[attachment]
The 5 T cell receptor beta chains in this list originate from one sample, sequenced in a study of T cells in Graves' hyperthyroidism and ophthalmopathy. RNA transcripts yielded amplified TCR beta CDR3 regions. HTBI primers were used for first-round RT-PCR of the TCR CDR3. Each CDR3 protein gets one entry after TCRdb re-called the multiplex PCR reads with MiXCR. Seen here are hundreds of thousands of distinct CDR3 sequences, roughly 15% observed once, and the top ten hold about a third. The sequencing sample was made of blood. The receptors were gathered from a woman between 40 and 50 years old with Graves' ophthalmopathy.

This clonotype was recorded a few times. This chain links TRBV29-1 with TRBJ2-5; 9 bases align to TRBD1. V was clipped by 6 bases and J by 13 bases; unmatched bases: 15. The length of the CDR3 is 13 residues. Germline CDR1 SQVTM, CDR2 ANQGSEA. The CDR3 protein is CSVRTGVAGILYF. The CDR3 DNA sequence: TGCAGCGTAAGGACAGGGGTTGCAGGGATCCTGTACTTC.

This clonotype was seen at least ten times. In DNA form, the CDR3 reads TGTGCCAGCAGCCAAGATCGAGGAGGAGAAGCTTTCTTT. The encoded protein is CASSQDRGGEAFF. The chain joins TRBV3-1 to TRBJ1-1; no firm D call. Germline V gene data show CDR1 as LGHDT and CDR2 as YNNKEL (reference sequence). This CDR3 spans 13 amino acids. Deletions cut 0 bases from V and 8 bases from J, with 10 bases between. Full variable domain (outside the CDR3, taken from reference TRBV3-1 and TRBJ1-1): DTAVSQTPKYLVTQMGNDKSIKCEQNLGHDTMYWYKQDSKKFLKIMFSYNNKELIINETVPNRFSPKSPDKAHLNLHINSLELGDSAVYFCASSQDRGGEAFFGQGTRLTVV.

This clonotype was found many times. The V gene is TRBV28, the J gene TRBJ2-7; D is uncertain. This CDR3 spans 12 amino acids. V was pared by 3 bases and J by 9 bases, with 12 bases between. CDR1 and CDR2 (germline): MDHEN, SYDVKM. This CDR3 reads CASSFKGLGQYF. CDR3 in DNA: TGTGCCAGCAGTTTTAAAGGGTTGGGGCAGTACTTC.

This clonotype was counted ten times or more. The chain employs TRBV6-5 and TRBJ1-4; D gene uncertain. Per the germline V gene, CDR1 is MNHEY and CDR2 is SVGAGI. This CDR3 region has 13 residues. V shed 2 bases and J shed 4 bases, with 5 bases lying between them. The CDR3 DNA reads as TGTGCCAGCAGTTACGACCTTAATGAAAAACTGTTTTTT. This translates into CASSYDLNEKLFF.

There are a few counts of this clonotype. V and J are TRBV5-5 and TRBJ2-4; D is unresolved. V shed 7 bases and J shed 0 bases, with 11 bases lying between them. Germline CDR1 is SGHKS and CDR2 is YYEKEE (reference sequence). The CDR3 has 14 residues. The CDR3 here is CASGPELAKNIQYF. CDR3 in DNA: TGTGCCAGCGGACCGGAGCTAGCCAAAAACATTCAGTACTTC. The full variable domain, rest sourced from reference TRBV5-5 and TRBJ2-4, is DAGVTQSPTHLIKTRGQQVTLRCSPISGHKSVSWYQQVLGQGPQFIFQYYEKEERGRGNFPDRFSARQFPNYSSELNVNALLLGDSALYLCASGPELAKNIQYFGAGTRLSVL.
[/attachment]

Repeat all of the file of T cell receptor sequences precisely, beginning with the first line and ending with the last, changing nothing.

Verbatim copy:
The 5 T cell receptor beta chains in this list originate from one sample, sequenced in a study of T cells in Graves' hyperthyroidism and ophthalmopathy. RNA transcripts yielded amplified TCR beta CDR3 regions. HTBI primers were used for first-round RT-PCR of the TCR CDR3. Each CDR3 protein gets one entry after TCRdb re-called the multiplex PCR reads with MiXCR. Seen here are hundreds of thousands of distinct CDR3 sequences, roughly 15% observed once, and the top ten hold about a third. The sequencing sample was made of blood. The receptors were gathered from a woman between 40 and 50 years old with Graves' ophthalmopathy.

This clonotype was recorded a few times. This chain links TRBV29-1 with TRBJ2-5; 9 bases align to TRBD1. V was clipped by 6 bases and J by 13 bases; unmatched bases: 15. The length of the CDR3 is 13 residues. Germline CDR1 SQVTM, CDR2 ANQGSEA. The CDR3 protein is CSVRTGVAGILYF. The CDR3 DNA sequence: TGCAGCGTAAGGACAGGGGTTGCAGGGATCCTGTACTTC.

This clonotype was seen at least ten times. In DNA form, the CDR3 reads TGTGCCAGCAGCCAAGATCGAGGAGGAGAAGCTTTCTTT. The encoded protein is CASSQDRGGEAFF. The chain joins TRBV3-1 to TRBJ1-1; no firm D call. Germline V gene data show CDR1 as LGHDT and CDR2 as YNNKEL (reference sequence). This CDR3 spans 13 amino acids. Deletions cut 0 bases from V and 8 bases from J, with 10 bases between. Full variable domain (outside the CDR3, taken from reference TRBV3-1 and TRBJ1-1): DTAVSQTPKYLVTQMGNDKSIKCEQNLGHDTMYWYKQDSKKFLKIMFSYNNKELIINETVPNRFSPKSPDKAHLNLHINSLELGDSAVYFCASSQDRGGEAFFGQGTRLTVV.

This clonotype was found many times. The V gene is TRBV28, the J gene TRBJ2-7; D is uncertain. This CDR3 spans 12 amino acids. V was pared by 3 bases and J by 9 bases, with 12 bases between. CDR1 and CDR2 (germline): MDHEN, SYDVKM. This CDR3 reads CASSFKGLGQYF. CDR3 in DNA: TGTGCCAGCAGTTTTAAAGGGTTGGGGCAGTACTTC.

This clonotype was counted ten times or more. The chain employs TRBV6-5 and TRBJ1-4; D gene uncertain. Per the germline V gene, CDR1 is MNHEY and CDR2 is SVGAGI. This CDR3 region has 13 residues. V shed 2 bases and J shed 4 bases, with 5 bases lying between them. The CDR3 DNA reads as TGTGCCAGCAGTTACGACCTTAATGAAAAACTGTTTTTT. This translates into CASSYDLNEKLFF.

There are a few counts of this clonotype. V and J are TRBV5-5 and TRBJ2-4; D is unresolved. V shed 7 bases and J shed 0 bases, with 11 bases lying between them. Germline CDR1 is SGHKS and CDR2 is YYEKEE (reference sequence). The CDR3 has 14 residues. The CDR3 here is CASGPELAKNIQYF. CDR3 in DNA: TGTGCCAGCGGACCGGAGCTAGCCAAAAACATTCAGTACTTC. The full variable domain, rest sourced from reference TRBV5-5 and TRBJ2-4, is DAGVTQSPTHLIKTRGQQVTLRCSPISGHKSVSWYQQVLGQGPQFIFQYYEKEERGRGNFPDRFSARQFPNYSSELNVNALLLGDSALYLCASGPELAKNIQYFGAGTRLSVL.